no final contract is signed. LOIs can be a very useful tool for the fast-paced construction industry allowing projects to progress as fast as possible. However, any contract that is not fully prepared or negotiated will expose its parties to a risk that eventually translates into a loss of money of some sort. In a perfect world parties should not use LOIs, but since it has somehow become the norm in the
construction industry, parties are cautioned to ensure that the LOI they are signing covers as many of the possible terms that govern their contractual relationship in the event that no final agreement is signed. In other words, when agreeing an LOI parties should sign it with the mindset that it might be the only document governing their respective rights and obligations in case of a dispute. construction business news me August 2016 37
UAE Fire Safety Code for Facades Explained
luminium composite panels have become a sign of the flourishing building landscape of the UAE. Cladding systems primarily consist of the aluminium composite panels, substructure assembly, insulation and the concrete wall coating. A complete fire resistant cladding system is only possible if all these components are fire resistant. Even if one of the components is vulnerable to fire, it defeats the purpose of having a fire safe cladding solution. The cladding consists of a central core filled by LDPE sandwiched between two aluminium panels. The primary cause of fires spreading in recent incidents was the use of the highly flammable LDPE (low density polyethylene) core in the panel. The current fire code mandates the use of Euro Class B1 or ASTM E84 certified panels, which allows LDPE filled panels to pass tests. However, an equally disastrous role is played by other system components. The silicon used to seal the systems creates a vacuum tunnel effect for the spread of fire and the use of bitumen as a concrete coating on the wall and low density insulation also aid flame movement. This composition, common across cladding systems in the UAE, needs to be improved. As a participant in the building materials industry of the country, I had the opportunity to offer my thoughts on building fire safety to the technical committee at the UAE civil defence. Recent fire incidents in tower buildings have not halted the UAE growth juggernaut. If anything, they have strengthened the governmentâ€™s determination to prevent more incidents by working towards a comprehensive fire and life safety code. At the general headquarters of Civil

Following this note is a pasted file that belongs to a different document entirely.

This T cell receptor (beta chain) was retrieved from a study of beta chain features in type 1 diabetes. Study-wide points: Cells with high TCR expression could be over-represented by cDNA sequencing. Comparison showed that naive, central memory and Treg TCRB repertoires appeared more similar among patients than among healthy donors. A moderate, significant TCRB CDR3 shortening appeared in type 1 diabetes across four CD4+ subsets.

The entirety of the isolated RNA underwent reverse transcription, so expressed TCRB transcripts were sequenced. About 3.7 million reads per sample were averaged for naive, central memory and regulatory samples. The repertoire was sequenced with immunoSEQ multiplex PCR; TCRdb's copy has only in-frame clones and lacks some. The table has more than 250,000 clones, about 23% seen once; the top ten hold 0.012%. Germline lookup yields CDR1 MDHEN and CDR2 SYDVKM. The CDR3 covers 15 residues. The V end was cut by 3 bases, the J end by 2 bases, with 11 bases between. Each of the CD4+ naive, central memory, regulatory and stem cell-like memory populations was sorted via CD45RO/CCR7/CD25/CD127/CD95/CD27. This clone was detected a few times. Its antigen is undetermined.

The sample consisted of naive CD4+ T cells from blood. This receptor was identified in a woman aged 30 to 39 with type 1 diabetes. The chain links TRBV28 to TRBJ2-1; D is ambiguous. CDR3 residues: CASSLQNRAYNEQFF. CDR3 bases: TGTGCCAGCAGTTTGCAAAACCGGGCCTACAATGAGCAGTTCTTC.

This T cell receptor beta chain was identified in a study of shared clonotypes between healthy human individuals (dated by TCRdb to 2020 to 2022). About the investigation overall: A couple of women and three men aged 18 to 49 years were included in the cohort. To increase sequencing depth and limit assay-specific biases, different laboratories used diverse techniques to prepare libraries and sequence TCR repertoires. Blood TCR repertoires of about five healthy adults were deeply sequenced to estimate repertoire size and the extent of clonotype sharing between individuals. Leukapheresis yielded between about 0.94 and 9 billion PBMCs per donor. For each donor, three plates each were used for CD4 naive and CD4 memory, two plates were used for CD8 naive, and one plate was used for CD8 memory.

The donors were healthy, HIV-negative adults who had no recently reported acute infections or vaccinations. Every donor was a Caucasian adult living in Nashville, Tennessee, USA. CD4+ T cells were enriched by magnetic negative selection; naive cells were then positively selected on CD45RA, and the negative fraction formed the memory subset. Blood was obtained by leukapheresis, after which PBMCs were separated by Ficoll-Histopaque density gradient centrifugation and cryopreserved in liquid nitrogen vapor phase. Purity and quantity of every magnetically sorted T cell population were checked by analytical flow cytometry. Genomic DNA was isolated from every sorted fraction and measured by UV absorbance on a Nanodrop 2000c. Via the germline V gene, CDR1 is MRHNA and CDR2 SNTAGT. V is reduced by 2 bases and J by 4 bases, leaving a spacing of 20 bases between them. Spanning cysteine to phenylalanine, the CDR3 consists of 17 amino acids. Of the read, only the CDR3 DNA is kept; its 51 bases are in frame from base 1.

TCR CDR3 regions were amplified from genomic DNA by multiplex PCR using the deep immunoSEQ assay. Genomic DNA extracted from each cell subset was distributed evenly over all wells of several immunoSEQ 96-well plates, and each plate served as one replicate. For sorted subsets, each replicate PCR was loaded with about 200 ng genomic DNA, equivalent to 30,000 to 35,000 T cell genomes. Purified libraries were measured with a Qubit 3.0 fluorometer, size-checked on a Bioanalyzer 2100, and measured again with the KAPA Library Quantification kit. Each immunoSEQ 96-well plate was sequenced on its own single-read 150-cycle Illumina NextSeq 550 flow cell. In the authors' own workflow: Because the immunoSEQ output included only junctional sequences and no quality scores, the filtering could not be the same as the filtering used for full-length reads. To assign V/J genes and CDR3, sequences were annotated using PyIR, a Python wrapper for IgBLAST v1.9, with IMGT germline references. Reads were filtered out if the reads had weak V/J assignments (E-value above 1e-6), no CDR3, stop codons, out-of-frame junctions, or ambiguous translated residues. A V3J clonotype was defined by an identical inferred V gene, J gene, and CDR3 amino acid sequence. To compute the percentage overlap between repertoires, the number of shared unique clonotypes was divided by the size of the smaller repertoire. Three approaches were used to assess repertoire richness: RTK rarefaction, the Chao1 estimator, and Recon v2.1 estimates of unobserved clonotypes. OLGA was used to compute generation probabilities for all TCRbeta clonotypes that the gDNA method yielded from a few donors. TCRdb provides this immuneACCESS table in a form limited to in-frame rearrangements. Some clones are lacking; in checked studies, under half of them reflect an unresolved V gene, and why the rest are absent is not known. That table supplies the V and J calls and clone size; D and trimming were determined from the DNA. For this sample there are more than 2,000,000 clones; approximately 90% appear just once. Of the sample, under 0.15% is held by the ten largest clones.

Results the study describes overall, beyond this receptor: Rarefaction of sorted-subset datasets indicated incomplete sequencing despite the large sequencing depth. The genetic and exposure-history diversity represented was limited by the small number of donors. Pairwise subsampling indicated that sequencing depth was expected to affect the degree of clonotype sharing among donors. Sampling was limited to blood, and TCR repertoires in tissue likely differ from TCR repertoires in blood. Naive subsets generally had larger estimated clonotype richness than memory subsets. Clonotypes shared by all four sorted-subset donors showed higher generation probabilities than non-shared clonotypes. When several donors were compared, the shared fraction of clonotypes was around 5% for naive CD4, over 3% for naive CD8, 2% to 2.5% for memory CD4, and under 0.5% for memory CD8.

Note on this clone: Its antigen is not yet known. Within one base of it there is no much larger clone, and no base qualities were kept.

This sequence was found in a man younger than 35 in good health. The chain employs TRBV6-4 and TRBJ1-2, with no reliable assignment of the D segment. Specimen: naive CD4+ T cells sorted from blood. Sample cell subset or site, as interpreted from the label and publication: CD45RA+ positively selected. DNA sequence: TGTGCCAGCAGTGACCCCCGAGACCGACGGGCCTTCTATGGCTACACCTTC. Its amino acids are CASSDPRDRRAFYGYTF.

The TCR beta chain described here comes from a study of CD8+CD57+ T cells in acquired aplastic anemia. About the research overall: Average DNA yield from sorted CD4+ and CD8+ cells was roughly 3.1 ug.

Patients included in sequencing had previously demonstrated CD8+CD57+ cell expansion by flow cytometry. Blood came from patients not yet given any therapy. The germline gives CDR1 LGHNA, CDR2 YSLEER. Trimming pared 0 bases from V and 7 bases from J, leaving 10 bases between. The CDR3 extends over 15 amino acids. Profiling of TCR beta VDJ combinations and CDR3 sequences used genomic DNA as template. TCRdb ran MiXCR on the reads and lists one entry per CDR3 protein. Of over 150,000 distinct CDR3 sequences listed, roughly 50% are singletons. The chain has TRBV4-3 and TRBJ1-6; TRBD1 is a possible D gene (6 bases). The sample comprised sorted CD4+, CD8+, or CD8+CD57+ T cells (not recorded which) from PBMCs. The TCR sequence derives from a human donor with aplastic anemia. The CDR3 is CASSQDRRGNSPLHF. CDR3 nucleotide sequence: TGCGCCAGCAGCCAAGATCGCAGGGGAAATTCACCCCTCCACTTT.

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Shaji Ul Mulk, chairperson, Mulk Holdings Defence - UAE, its team of fire safety experts are currently drafting a new and improved code of practice. Using a mineral core â€“ such as magnesium hydroxide or aluminium tri hydrate - in place of the LDPE core is the most effective solution for improving the safety of cladding panels. The degree of these minerals positively determines the fire rating and building safety. It has been suggested that the current product requirement of Euro Fire class B1 rating is not sufficient for UAE cladding and it is time that Euro Class A2 be made mandatory. At Alubond usa, we are the first UAE based cladding manufacturer to produce A2 panels in the entire country. Moreover, we have halted production of all LDPE based panels. The new UAE fire code should make these initiatives mandatory for all cladding brands. When it comes to compliance, the NFPA 285 testing & certification is mentioned in the UAE civil defence
code. However, certain manufacturers overlook this owing to the cost and time associated with getting the product tested and certified. It is suggested that NFPA 285 is strictly enforced among all faĂ§ade brands in UAE. Alubond usa has successfully passed NFPA 285 for its proposed cladding system configuration. Moving ahead, the use of silicon sealants in the cladding assembly should be replaced by an open joint ventilated sub structure backed with fire resistance and high density rockwool. The use of bitumen as surface coating on concrete walls should be restricted and the use of fire rated coating should be ensured for a complete fire safe cladding system. Project monitoring for the cladding system configuration on site needs to be implemented, starting with the new UAE fire code. And it is essential that new regulations include provisions for cost effective retro fitting solutions to mitigate against the threat of further fires among existing buildings. These new regulations mark the coming of age for the construction and building materials sector in UAE. However, its implementation is key to the success of the new code. We must ensure the spread of knowledge among installers and fabricators in order to avoid project delays, negative project cost implications and even stalling and cancellation of new buildings. We are conducting a series of seminars for fire consultants, fabricators, property owners and architects. A customer helpline and web support has been established to provide assistance to our partners in the building industry. We embrace these changes for a better and safer tomorrow and are confident that they will help make the UAE building materials industry, a global force to reckon with.